Census

Updated at 10:45 p.m. ET

The Trump administration has decided to print the 2020 census forms without a citizenship question, and the printer has been told to start the printing process, Justice Department spokesperson Kelly Laco confirms to NPR.

Updated April 25 at 5:28 p.m. ET

The justices of the U.S. Supreme Court appear split along ideological lines on whether a citizenship question can be included on forms for the upcoming 2020 census.

Based on their questions during Tuesday's oral arguments at the high court, the justices appear ready to vote 5-4 to allow the Trump administration to add the hotly contested questions to forms for next year's national head count.

The state commission set up to make sure all New Yorkers are counted in the 2020 Census has been plagued with delays, vacant positions and a budget half of what was requested by state legislators. And now some commissioners are worried the task force won’t be able to allocate money until June.

Updated at 5:50 p.m. ET

The Supreme Court has agreed to decide whether the Trump administration can add a citizenship question to the 2020 census. The decision grants the administration's request for an immediate review of a lower court's ruling that stopped plans for the question. A hearing is expected to be held in April.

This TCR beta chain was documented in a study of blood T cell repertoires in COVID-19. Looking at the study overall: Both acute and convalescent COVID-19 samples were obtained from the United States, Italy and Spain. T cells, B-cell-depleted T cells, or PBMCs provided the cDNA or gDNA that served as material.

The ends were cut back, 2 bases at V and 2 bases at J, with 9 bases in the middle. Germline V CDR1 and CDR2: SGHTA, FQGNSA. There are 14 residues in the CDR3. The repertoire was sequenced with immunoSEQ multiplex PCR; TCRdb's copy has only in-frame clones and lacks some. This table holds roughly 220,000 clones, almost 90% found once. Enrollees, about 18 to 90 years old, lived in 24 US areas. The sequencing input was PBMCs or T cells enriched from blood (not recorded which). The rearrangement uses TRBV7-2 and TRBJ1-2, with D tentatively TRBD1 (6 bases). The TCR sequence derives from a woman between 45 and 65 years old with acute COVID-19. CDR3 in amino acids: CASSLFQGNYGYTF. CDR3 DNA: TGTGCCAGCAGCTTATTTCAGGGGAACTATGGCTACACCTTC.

New York State

The U.S. Census says New York State's population bumped up slightly to 19.85 million.

Updated Tuesday, September 5

During the Obama administration, at least four federal agencies, including the Justice Department, asked the Census Bureau to add questions about sexual orientation and gender identity to the American Community Survey, NPR has learned.

Besides the Justice Department, those agencies include the Department of Housing and Urban Development, the Centers for Medicare and Medicaid Services and the Environmental Protection Agency.

When Congress is divided up in 2022, New York is probably going to lose another congressional seat. It's another reminder that the Empire State may be growing, but it isn't growing as fast as some other states.